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"Estate agents are not professionals" claims Times consumer journalist

The consumer affairs correspondent of The Times has savaged High Street estate agents because of the commission they charge when compared to online rivals.

Andrew Ellson has written that he was shocked at the commission rates when he was asked by family members to help sell two properties recently, one in Cornwall and the other in London.

His short piece in the paper referred to “the gargantuan fee” levied by one agent, whose absence of even a “basic level of professionalism” was evident as he “appears to spend more time buckling up his Burberry jacket than researching the market.”

Ellson goes on to say that the absence of regulation and minimum standards in the industry mean that agents “have fewer qualifications than bricklayers” and are “charging fees that would make a senior barrister blush.”

The piece has, inevitably, generated comment on Twitter with one property industry figure saying it was surprising that Ellson repeatedly asked for quotes from traditional agents if he felt online operators were so much more reasonable. However, another commentator said the piece threw up examples of “shockingly bad” service.  

Here’s the piece in full: 

No one in their right mind would consider paying anyone thousands of pounds to sell their car yet in the property market, this remains a reasonable suggestion.

In the past month, I’ve been asked by family members to help sell two properties and it’s shocking how much traditional estate agents still ask for in commission despite the advance of online competition.

One London agent wanted £16,500 to sell a home it valued at £550,000. The agent said the property would sell easily, perhaps forgetting that this meant he would be doing very little to justify his gargantuan fee.

The truth is the property won’t sell easily, particularly at that valuation, because the market is stagnating. An identical flat just yards away priced at £50,000 less hasn’t sold in months. 

The agent might have known this if he’d bothered to check Rightmove first. However, that basic level of professionalism was too much for a man who appears to spend more time buckling up his Burberry jacket than researching the market.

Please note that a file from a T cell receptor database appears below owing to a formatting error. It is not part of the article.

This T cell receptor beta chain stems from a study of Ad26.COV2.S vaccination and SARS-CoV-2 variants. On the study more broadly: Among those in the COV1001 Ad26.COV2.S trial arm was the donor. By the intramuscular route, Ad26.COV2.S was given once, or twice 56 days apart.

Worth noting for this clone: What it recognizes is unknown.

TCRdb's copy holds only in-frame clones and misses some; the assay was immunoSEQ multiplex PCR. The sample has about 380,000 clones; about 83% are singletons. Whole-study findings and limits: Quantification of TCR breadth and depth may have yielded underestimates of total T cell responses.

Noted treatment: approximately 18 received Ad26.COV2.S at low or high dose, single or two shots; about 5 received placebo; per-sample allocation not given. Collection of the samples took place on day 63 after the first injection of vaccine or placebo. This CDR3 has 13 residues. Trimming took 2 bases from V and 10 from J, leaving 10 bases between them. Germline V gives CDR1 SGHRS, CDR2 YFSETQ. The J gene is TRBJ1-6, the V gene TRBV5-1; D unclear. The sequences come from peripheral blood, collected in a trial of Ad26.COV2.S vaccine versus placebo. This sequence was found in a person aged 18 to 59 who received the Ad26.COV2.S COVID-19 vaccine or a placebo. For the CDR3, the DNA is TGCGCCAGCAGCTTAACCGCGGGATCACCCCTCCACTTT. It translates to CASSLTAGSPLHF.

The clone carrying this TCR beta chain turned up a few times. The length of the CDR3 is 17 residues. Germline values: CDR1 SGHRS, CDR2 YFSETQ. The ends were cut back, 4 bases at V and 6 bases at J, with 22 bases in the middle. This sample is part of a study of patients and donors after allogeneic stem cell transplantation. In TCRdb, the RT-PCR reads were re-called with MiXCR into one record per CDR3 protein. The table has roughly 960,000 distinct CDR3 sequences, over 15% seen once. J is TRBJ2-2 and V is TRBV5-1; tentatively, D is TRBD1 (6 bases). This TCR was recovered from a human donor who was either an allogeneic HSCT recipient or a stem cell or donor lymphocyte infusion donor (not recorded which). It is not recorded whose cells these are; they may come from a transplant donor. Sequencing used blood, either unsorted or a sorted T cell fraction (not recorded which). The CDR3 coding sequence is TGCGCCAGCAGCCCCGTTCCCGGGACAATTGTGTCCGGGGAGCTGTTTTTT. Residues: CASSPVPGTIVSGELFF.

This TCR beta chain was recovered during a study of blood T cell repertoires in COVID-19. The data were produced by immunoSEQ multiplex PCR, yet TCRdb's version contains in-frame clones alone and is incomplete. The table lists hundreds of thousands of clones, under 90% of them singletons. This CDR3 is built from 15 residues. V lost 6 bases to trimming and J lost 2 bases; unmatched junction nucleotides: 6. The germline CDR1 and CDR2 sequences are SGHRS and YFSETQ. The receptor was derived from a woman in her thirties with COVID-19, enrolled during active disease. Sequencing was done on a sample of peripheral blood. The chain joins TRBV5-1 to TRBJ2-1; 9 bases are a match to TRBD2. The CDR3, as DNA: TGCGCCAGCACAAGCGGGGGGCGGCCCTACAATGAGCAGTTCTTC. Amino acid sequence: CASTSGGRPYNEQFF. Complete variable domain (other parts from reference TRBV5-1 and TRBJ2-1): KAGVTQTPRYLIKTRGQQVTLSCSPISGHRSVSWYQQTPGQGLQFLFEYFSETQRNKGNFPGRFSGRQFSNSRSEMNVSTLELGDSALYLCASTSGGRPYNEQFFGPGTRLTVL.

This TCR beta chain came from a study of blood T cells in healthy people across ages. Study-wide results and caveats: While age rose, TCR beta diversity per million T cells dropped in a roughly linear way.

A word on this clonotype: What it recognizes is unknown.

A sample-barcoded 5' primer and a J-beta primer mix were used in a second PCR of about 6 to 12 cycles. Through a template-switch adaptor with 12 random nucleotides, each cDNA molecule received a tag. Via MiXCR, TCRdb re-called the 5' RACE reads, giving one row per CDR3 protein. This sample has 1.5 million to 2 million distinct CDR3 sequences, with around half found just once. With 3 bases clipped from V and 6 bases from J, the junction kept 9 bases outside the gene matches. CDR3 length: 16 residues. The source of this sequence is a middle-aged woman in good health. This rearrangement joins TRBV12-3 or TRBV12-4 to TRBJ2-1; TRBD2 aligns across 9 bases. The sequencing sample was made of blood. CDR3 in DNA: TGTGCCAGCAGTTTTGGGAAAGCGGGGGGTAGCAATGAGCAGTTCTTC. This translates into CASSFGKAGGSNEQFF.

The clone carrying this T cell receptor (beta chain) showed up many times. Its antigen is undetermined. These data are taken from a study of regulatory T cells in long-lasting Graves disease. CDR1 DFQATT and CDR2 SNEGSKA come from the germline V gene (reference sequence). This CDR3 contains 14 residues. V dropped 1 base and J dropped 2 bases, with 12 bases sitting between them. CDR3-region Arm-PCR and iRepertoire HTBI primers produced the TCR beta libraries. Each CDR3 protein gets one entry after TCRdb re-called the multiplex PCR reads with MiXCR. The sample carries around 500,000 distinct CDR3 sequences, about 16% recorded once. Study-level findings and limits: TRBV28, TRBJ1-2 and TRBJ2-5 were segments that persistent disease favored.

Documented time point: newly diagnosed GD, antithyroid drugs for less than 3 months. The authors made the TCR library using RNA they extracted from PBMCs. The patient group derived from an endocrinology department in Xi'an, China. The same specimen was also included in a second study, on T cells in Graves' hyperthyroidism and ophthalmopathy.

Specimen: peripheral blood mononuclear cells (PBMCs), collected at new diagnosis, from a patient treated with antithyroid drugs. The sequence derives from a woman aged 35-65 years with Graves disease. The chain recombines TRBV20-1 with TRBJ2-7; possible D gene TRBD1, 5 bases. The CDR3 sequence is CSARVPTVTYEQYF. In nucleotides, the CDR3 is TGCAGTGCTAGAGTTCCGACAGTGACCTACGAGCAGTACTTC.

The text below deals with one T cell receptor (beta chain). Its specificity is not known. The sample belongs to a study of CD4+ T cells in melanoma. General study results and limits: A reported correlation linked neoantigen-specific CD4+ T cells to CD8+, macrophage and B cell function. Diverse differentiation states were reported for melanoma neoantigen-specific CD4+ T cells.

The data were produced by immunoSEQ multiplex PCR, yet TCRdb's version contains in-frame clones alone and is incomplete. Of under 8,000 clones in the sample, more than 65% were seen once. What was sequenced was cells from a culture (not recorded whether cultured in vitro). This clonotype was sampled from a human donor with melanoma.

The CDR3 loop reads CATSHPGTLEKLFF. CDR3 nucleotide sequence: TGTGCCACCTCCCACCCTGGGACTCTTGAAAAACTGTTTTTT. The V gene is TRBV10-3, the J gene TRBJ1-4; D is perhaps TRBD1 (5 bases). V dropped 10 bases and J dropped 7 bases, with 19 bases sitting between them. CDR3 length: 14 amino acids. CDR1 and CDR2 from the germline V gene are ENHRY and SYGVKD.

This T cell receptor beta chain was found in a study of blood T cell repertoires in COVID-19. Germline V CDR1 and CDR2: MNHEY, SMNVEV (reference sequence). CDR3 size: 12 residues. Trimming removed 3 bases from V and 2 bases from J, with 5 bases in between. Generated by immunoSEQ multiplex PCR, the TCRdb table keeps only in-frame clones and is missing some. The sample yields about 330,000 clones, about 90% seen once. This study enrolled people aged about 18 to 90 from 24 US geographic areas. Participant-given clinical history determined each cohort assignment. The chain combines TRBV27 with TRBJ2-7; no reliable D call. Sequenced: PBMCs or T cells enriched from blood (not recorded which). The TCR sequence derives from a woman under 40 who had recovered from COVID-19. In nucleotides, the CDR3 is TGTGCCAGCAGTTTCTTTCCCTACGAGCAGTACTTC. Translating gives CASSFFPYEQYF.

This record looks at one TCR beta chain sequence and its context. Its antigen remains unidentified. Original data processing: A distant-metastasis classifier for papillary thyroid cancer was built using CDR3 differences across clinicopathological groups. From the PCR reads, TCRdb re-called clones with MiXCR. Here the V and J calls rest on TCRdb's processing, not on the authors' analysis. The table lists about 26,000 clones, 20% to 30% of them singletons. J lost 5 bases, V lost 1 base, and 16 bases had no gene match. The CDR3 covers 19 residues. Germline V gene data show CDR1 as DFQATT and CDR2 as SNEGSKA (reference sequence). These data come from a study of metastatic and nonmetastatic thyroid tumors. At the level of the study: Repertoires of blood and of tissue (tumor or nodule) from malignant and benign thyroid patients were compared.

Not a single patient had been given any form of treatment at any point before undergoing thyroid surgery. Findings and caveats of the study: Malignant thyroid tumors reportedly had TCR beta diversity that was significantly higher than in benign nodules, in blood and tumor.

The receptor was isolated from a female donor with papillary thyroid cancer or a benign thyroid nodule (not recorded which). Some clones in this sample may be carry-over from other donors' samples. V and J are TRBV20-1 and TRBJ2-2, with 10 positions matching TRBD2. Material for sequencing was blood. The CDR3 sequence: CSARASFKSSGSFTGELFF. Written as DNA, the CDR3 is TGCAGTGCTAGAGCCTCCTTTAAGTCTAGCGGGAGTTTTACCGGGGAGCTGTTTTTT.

It’s no surprise, really. Estate agents are not professionals — they don’t have to do a day of training or pass a single exam before setting up shop. They have fewer qualifications than bricklayers. Sadly that doesn’t stop them from charging fees that would make a senior barrister blush.

The problem is not confined to property hotspots like London and the southeast. In Cornwall, I was trying to help sell a property valued at £400,000. 

The first agent, who wanted a £7,600 commission, failed in a fortnight to show up to take photos. The only other credible agent wanted £10,000 and there was no negotiating. When I pointed out I could employ a highly trained local solicitor for almost a month for the same money he said he had expensive “marketing overheads”. Yet these are the same overheads faced by online estate agents who charge a flat fee of £700.

In vain did I point out that the last time I sold a property myself, I used an online estate agent who charged just £495 and that within weeks I got a buyer offering more than any traditional agents’ valuation.

Quite why old-fashioned agents think they can stick to their ludicrous charging structure in the face of online competition is a mystery. In the absence of legislation, it’s down to all of us to shun them until they follow the rest of the high street into the 21st century.

  • David Bennett

    A very unbalanced piece. No online agent was invited to take part and yet they are mentioned, several times. Me thinks Andrew Ellson just likes bashing traditional estate agents, to get so column inches and a conversation going. £16,500 (3% commission) to sell at £550,000 and £7,600 (1.9% ) at £400,00! How many agents even quote 3%, yet alone get anywhere near it? I suspect 1.5-1.25% was discussed.

  • Simon shinerock